Archive for February, 2012

Lonely Night

Lonely night—
on this ocean liner
of a bed,
I float with
both pillows under
my head.


Housing Development

Miles into this
Forest, admiring the view,
With mountains rising
Off to the east,

He savors the
Silence, then, break over,
Climbs back onto his
Caterpillar seat.


Life, more often than not, leaves
me feeling
like I have a double somewhere,
a saint doing
all the right things I do wrong.
There are even times
when we actually change places.
After all, this isn’t
really me here kissing you now,
I’m thinking:
Unable to tell with eyes closed.


If I should fall asleep
too soon, please do wake me.
No matter what the time.
Come singing.  Throw rocks at
my window.  Bang on the
door.  Yes, get me out of bed
without a second thought.
Tell me the stars are dancing
or that voluptuous moon
will wink again on the hour.
Anything.  Talk with me
until the Sandman leaves my
eyes.  Convince me it is
a shame I went to bed at all.
I will listen and believe,
go out walking, too, just for
a chance to be with you.


Seeing our red maple,
I am reminded of a middle-aged mother
dressing for a party.

This entire Saturday,
sans makeup, wearing a baggy outfit
she has turned no heads.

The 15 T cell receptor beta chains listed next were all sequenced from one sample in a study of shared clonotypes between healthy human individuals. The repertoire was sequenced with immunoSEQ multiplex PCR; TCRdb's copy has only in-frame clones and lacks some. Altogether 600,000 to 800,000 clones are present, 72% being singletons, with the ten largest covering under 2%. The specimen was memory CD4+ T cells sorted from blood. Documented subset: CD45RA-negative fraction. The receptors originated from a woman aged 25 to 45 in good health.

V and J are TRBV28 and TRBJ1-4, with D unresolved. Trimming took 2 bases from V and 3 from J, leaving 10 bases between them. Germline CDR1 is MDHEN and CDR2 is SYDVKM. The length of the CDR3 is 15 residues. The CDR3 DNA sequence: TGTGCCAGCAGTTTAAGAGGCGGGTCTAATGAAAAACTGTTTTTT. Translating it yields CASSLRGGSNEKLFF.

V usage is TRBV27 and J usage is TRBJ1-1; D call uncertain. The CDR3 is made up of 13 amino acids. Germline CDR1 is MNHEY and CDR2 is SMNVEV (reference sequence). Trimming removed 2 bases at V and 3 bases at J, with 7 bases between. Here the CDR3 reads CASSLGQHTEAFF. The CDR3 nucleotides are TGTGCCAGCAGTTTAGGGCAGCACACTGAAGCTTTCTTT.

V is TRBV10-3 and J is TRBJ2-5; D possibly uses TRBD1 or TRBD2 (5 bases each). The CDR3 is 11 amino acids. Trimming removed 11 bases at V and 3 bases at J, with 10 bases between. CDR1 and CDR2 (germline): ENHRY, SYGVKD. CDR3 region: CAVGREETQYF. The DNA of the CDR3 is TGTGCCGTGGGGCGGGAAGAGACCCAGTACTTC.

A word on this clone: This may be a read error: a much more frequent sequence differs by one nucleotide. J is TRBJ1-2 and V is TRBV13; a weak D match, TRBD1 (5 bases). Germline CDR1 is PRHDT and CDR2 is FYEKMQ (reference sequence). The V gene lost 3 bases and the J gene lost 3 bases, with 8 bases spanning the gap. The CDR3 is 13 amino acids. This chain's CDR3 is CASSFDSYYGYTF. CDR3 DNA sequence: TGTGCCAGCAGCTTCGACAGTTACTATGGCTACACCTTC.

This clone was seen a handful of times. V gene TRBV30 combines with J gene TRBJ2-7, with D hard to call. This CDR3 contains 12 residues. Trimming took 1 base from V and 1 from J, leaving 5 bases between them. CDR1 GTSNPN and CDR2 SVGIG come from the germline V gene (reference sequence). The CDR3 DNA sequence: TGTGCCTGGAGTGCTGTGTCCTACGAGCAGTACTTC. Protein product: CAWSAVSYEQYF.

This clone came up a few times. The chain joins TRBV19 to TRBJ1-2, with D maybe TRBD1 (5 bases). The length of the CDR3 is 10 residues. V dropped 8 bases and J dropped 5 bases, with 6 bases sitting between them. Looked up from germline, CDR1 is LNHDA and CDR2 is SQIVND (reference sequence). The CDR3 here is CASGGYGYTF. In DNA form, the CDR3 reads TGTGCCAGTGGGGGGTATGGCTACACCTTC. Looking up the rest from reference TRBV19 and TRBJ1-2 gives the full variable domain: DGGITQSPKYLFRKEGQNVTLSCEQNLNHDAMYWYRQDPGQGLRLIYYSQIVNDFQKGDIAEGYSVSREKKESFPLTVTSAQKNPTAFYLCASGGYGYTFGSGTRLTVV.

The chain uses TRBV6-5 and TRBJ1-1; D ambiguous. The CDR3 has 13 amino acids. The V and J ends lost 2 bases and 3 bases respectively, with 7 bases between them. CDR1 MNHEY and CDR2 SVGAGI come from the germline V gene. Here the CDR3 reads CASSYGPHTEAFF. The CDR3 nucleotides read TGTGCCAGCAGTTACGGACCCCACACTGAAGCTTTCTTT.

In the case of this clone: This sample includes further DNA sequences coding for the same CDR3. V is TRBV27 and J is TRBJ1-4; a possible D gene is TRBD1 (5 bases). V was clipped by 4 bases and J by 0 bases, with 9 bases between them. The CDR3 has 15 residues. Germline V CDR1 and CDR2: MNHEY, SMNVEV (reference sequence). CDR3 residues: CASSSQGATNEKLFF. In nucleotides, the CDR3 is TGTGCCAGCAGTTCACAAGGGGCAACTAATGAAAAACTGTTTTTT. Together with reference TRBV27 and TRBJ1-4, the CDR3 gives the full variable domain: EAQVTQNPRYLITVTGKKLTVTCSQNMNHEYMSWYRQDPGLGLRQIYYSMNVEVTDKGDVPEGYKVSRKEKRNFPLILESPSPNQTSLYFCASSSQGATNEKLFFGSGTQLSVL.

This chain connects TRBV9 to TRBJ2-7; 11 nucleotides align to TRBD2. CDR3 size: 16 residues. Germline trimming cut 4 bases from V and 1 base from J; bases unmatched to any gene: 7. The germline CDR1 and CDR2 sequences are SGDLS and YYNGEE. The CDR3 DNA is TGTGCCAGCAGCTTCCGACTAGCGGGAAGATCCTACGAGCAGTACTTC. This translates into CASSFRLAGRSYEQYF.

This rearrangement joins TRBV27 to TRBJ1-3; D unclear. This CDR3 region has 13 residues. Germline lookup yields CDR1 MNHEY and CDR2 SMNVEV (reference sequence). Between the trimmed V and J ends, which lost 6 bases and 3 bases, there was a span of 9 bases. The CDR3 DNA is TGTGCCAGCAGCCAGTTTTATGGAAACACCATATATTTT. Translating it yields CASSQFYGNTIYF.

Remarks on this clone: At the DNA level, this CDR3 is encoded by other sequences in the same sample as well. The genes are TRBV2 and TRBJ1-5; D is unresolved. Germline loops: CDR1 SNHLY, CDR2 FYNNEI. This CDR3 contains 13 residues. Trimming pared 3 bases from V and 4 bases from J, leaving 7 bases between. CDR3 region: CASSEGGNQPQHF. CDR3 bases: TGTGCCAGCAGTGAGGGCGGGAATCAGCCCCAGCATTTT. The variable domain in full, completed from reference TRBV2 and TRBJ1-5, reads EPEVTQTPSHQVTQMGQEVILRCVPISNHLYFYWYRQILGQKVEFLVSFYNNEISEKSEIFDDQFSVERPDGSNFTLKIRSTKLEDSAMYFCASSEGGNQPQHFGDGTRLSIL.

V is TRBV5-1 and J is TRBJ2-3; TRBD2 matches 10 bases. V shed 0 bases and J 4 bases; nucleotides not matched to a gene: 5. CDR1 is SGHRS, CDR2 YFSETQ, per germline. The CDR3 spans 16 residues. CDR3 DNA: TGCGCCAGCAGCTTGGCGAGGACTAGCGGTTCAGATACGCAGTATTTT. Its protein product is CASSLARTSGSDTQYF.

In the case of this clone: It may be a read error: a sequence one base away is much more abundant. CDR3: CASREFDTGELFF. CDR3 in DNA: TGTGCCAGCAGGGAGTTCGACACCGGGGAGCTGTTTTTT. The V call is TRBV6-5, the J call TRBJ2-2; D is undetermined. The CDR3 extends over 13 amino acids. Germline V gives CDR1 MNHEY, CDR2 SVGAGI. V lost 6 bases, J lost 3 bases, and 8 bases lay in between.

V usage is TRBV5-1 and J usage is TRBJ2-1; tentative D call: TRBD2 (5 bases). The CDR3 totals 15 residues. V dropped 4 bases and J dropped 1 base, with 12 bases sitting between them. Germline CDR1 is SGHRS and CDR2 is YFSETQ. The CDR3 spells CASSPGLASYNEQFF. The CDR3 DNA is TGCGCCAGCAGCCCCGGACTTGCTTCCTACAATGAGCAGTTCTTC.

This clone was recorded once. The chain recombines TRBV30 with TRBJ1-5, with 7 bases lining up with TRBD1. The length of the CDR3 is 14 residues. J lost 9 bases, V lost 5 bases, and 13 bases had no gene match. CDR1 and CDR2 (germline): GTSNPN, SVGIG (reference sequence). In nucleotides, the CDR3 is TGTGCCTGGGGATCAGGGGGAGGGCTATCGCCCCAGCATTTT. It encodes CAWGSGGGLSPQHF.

But now, zipping
on a dress to reveal her best features,
who could look away.

Just so that tree,
having stood nondescript all summer
in its workday clothes.

Yet overnight, it has
magnificently donned a fiery mantle,
the belle of Autumn.

Cattail Marsh

The red-winged blackbirds
won’t return to this cattail marsh
for another six weeks.
No ghost-like insects will emerge
at dusk lusting for blood.
Frogs are silent as death itself,
pumped full of antifreeze
and slumbering beneath the ice.
The best a noontime sun
can do is this crepuscular light.
But still the crunch of
our boots is not the only sound
here in winter’s cemetery.
All around us dead vegetation
rattles to attract attention.
Tombstones sticky with seeds,
the brush of a pant’s leg
redistributes the opportunistic.

Father’s Shoes

Mother, with red lips and
matching hair,
danced to Benny Goodman,
to Henry James, to
the Hit Parade.  Single and
new to Chicago,
she hummed Mood Indigo,
tapped her foot
to Sentimental Journey.
On a train
crowded with soldiers,
she dreamt of
Roseland, of Shangri-la,
of orchestras
playing Stardust as
mirrored balls
glittered far, far above.
She imagined
waltzing forever with
Fred Astaire
there in the moonlight.
Unaware that
fate would arrive with
two left feet,
wearing Father’s shoes.